Entertainment Weekly


Stay Connected


Advertise With Us

Learn More

Skip to content


Preacher recap: See

Who’s that cowboy?

Posted on

Lewis Jacobs/Sony PIctures Televsion/AMC


TV Show
Current Status:
On Hiatus
run date:
Dominic Cooper, W. Earl Brown
Adventure, Drama, Fantasy

When’s the last time the second episode of a TV show cut backward 135 years to the Old West? That’s where we begin with Preacher episode 2. A man on the frontier; his child, sick; his wife, offering him firm directions, set off on a journey, save their child. This mystery man — he looks a bit like Clint Eastwood in Unforgiven, a little bit like Jonah Hex — sets off into the wasteland. He stops for a night, to eat with some settlers. The patriarch of the family is a godly man; he has a wonderful vision of this American frontier, the stars, the birds, the elk. “Do you agree,” the man asks our cowboy friend, “That this is paradise?”

The mystery man turns toward his host: “It ain’t.” The next day, he rides past a hanging tree, dead Native Americans hanging scalped from the branches. He rides his horse straight into Ratwater; it sounds like a nice place.

That’s the last we see of the mystery man — for now. (Anyone who has read the Preacher comic book knows that we will see him again — and it won’t be pretty.)

In the present day, Preacher Jesse Custer is doing the work of a godly man. He baptizes people, young and old, women and men. “Do you admit you’re a sinner, and in need of a savior?” One of his baptizees is poor Eugene Root, who runs into Jesse’s new pal Cassidy. (Cassidy’s been drinking the communion wine; you have to drink something in a town like this.) Seems that Eugene tried to kill himself, which explains his current facial predicament.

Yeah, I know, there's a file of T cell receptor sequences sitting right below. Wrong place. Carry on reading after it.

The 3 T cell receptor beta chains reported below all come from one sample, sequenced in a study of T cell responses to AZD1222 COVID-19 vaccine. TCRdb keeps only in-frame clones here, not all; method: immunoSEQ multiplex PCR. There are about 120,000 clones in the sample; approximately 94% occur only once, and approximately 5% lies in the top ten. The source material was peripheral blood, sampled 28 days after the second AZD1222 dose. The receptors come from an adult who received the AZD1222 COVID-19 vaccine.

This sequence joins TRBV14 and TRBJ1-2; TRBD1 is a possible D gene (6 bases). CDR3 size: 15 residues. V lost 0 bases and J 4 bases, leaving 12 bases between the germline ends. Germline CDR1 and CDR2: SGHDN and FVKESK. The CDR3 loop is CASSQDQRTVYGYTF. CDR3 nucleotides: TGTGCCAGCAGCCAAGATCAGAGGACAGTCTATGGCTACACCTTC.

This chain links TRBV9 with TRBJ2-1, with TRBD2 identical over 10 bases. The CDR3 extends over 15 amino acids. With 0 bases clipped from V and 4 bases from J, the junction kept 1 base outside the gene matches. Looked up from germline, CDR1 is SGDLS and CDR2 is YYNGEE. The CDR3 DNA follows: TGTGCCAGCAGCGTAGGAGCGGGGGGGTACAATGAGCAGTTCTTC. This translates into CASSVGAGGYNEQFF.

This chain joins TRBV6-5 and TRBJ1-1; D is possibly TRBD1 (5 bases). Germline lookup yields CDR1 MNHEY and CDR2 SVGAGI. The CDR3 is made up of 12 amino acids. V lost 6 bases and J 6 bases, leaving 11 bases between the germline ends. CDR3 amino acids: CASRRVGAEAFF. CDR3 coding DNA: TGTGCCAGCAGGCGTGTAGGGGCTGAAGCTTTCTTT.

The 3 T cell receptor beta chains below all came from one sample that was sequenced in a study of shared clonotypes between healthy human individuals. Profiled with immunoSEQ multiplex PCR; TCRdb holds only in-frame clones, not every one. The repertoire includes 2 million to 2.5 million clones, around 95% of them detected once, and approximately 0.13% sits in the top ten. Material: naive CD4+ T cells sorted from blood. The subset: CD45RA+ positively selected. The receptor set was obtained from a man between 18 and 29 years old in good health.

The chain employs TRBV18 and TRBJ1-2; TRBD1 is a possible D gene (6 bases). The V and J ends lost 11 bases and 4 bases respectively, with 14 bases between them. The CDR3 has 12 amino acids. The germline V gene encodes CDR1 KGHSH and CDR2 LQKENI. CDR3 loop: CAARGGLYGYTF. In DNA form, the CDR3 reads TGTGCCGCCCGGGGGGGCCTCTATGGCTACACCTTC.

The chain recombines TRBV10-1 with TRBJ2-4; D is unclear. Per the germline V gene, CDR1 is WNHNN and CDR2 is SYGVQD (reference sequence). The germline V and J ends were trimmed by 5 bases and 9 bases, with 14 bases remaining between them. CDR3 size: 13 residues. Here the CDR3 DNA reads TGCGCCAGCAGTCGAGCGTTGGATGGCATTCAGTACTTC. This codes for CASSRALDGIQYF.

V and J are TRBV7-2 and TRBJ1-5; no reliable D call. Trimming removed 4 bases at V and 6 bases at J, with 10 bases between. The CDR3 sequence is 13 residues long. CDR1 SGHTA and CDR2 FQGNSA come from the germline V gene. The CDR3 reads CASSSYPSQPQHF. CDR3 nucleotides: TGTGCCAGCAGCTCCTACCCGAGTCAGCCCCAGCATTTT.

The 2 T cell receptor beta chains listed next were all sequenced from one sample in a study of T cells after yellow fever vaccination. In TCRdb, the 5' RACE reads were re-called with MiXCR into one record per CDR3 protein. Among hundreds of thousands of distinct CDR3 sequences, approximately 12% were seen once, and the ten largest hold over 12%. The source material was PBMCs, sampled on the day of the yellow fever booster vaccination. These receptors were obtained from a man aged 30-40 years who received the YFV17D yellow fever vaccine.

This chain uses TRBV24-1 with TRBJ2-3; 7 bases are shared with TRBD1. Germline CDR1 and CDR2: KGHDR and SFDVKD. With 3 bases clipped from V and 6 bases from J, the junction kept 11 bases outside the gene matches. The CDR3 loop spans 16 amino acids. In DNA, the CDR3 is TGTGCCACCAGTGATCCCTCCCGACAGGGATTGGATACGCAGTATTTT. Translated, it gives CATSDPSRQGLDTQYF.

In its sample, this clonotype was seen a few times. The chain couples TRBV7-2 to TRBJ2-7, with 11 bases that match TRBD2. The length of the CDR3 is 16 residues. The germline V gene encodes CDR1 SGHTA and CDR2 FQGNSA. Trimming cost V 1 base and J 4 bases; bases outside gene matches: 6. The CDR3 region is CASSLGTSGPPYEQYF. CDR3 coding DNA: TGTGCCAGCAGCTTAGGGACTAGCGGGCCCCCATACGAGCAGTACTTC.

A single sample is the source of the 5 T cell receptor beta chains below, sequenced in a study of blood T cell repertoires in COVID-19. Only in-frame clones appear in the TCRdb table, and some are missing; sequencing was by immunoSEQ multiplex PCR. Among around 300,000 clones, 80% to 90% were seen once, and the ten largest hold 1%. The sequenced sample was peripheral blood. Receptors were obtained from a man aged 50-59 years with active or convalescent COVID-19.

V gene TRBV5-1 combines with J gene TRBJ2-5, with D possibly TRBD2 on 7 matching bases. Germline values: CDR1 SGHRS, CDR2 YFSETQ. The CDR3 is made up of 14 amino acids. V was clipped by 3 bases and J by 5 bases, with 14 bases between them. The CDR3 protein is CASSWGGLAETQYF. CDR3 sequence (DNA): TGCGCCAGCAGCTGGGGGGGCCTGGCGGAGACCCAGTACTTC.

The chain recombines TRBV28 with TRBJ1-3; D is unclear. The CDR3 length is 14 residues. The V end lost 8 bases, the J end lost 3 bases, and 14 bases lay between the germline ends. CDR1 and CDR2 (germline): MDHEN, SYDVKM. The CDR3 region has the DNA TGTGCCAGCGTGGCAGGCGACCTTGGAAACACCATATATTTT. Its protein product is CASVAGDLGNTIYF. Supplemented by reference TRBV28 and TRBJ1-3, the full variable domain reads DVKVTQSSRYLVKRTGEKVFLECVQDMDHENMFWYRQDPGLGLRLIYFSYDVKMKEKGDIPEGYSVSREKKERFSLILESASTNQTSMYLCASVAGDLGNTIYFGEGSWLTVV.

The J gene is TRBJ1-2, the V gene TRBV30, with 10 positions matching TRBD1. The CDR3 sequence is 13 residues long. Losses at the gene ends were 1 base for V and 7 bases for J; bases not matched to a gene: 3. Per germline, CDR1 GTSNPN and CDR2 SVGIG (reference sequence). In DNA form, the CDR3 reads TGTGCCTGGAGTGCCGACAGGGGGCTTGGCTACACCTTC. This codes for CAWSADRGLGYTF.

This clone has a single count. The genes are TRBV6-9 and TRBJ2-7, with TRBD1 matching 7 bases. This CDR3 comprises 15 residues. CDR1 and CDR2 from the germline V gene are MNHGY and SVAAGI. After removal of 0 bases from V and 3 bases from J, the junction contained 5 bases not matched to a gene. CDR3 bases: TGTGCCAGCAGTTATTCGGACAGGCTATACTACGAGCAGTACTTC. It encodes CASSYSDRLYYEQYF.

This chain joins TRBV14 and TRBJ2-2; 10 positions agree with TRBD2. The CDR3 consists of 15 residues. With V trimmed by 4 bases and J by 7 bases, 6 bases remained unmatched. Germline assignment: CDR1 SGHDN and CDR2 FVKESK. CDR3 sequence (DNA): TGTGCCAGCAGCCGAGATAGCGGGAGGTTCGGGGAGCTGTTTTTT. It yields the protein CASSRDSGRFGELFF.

Suicide isn’t the worst thing on the minds of Jesse’s practitioners. A local bus driver confesses to Jesse that those old urges are returning: He’s been having not-so-nice thoughts about one of the young schoolgirls who rides on his bus. Jesse has an idea about what he’d like to do to the bus driver — but that wouldn’t be nice, either. And Jesse has bigger problems. Like this Cassidy fellow. Who is he, exactly? “I’m a 119-year-old vampire from Dubin City,” Cassidy explains, “Currently on the run from a group of vampire-hunting religious vigilantes.” Surely he’s joking, though: Cassidy also says that he thinks The Big Lebowski is overrated, which any person can clearly see is a ludicrous thing to say.

Maybe Cassidy’s full of it; but Jesse needs somebody to drink with. They tie one on that night, and Jesse has a bit too much, falling over unconscious on the floor. Cassidy absconds with his wallet and his car — and doesn’t see the mysterious men with English accents who walk into the church. They sing a little song, attempting to draw something out of Jesse. They sing a song about Wynken, Blynken, and Nod – the words from a poem by Eugene Field, the subject matter about young children who sail among the stars. (We might remember where we first saw the strange force possessing Jesse: sailing among the stars out by Neptune.)

Whatever they’re trying, it fails. That’s when the tall man pulls out the chainsaw; and that’s when Cassidy returns; and that’s when all heck breaks loose. Cassidy battles the men, blood pouring out of all their bodies by the end. Cassidy is triumphant – although the sight of a chopped-off arm still holding a chainsaw isn’t something you can get out of your head quickly.

NEXT: Dead and buried, they return